Revolutionizing Nature with NACs

In an effort to combat climate change and foster a sustainable economy, the NYSE and Intrinsic Exchange Group(IEG), with the support of the SEC, are at the forefront of introducing Natural Asset Companies (NACs) – a groundbreaking category of listed firms concentrating on nature and its ecosystem in delivering services.

NACs are intended to assign value to the services that are inherently provided by natural resources, like carbon retention, pest control, and erosion. In simpler terms, they aim to oversee, uphold, or rehabilitate both public and private lands to enhance ecosystems. 

Nature’s decline and the urgency for change

Global ecosystems are diminishing at an unprecedented rate. In turn, many species face the risk of extinction, land degradation is undermining productivity, and the heightened threat of climate change is putting millions of people at increased risk from extreme events. Current protective measures cover only a fraction of land and ocean, leaving significant areas vulnerable to potentially irreversible damage.

Today, roughly 16 percent of land worldwide is protected along with 7.74 percent of the ocean. Additionally, around three quarters of all land ecosystems and two-thirds of the ocean have been damaged by human activity. Yet, the price tag for protecting natural ecosystems isn’t cheap. In fact, it’s estimated that $300-400 billion is needed every year to preserve and restore them. On average, conservation projects only receive $52 billion a year, which mostly comes from public and philanthropic sources. 

NACs as a transformative solution

NACs present a unique approach to value creation and resource utilization that leverages their position as a new asset class on the NYSE to translate the value of nature into financial capital. Authorization is required to utilize natural resources within a specified area, a process that’s like water or mineral rights. Public lands have local and national government entities as natural asset owners, while private lands usually see farmers, ranchers, or forest owners in that role.

NAC ownership is distributed among the natural asset owner, investor, and other stakeholders, to which owners then extend rights to the natural asset and ecosystem services of a designated area to the newly established NAC.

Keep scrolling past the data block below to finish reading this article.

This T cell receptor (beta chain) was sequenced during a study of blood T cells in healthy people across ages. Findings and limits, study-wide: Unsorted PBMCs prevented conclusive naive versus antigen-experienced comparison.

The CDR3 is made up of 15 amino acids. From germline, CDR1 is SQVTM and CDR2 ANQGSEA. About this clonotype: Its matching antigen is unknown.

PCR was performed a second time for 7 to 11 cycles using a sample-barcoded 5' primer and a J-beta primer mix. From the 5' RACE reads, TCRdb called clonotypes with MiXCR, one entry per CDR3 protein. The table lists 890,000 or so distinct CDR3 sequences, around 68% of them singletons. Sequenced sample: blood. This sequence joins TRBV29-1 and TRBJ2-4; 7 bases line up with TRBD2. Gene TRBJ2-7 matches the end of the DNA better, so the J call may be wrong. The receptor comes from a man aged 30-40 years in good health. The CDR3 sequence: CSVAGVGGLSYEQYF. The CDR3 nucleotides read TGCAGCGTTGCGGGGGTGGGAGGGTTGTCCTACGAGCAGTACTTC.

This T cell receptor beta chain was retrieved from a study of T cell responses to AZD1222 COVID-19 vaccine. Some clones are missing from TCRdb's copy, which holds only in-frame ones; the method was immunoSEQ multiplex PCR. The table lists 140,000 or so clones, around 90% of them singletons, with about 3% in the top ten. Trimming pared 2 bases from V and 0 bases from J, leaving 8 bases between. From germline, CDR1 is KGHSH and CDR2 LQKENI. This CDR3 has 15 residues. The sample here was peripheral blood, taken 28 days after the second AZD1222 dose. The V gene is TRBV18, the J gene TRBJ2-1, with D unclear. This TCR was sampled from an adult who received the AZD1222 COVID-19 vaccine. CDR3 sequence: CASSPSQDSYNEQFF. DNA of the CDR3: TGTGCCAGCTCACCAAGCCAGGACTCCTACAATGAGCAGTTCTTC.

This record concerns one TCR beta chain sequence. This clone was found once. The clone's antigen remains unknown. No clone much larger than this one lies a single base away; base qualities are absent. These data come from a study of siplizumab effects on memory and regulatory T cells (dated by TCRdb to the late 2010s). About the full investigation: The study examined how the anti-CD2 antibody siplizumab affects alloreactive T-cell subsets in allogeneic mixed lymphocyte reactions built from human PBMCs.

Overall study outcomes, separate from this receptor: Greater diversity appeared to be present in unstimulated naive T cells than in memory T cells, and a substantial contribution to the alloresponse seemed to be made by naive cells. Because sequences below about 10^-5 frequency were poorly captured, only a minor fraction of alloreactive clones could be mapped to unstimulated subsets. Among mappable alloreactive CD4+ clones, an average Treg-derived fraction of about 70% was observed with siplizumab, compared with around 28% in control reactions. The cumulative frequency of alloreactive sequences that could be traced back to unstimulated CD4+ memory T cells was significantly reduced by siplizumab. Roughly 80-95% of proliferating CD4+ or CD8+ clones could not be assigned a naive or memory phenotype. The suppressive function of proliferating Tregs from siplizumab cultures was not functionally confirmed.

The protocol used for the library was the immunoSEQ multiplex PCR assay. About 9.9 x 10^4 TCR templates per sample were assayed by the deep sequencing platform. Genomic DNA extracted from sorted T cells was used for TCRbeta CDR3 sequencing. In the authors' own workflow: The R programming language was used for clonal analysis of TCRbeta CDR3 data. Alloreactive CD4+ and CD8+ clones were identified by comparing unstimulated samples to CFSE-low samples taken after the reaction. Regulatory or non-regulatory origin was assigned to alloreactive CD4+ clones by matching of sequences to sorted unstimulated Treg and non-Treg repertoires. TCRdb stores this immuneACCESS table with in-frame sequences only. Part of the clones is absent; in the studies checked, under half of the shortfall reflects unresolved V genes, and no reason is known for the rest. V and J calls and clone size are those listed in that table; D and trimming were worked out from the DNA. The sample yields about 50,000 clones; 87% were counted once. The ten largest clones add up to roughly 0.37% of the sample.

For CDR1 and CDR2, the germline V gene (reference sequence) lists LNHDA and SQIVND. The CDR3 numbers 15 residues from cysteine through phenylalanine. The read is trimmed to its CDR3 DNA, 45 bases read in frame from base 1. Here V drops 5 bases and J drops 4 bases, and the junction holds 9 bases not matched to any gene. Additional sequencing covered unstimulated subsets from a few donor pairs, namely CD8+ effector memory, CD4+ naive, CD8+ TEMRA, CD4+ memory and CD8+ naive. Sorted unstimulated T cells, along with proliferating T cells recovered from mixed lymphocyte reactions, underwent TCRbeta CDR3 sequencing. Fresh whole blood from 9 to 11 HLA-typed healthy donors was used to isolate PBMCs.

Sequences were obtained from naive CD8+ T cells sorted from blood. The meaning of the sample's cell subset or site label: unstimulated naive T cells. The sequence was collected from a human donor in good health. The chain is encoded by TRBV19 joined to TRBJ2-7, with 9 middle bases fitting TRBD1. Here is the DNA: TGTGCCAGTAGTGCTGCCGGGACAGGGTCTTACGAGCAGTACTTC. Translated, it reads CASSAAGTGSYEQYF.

When a NAC goes public on the NYSE, the funds generated from the IPO safeguard and enhance the natural assets and their associated ecosystem services. For example, proceeds on agricultural land contribute to the adoption of regenerative practices. 

Although having supportive government policies is crucial, the time it takes to produce results can be extensive. Companies may seek to transition to sustainable practices, yet the availability of long-term funds is often limited. Additionally, while philanthropy plays a significant role, it can lack the necessary scale and collaboration needed to make a substantial impact when compared to the substantial capital flows in global stock markets. 

Overall, NACs serve as a catalyst, aligning investors seeking evidence-based impact with companies and governments committed to fostering a sustainable future. Investors, including asset owners like pension funds, sustainable funds managed by asset managers, and retail investors, participate in NACs as issuers.

The nature-based solution

The nature-based solution aligns with investor priorities focused on ESG initiatives and offers an additional avenue for governments to collaborate with private sectors for sustainable development.

ESG data can be used to track the environmental and social impact on NACS, while ESG research data can be used to inform investment decisions in NACs. ESG tools can be used to help NACs measures and report their ESG performance.

Nature-based solutions can create traditional economic advantages, such as employment opportunities, enhanced property values, improved public health, and overall economic growth. 

Establishing a NAC begins by identifying a natural asset (i.e., lake or forest) calculated by protocols from organizations. The NAC is structured to define ownership rights and governance of the asset’s productivity. Launched through an initial public offering, it generates funds for natural asset management.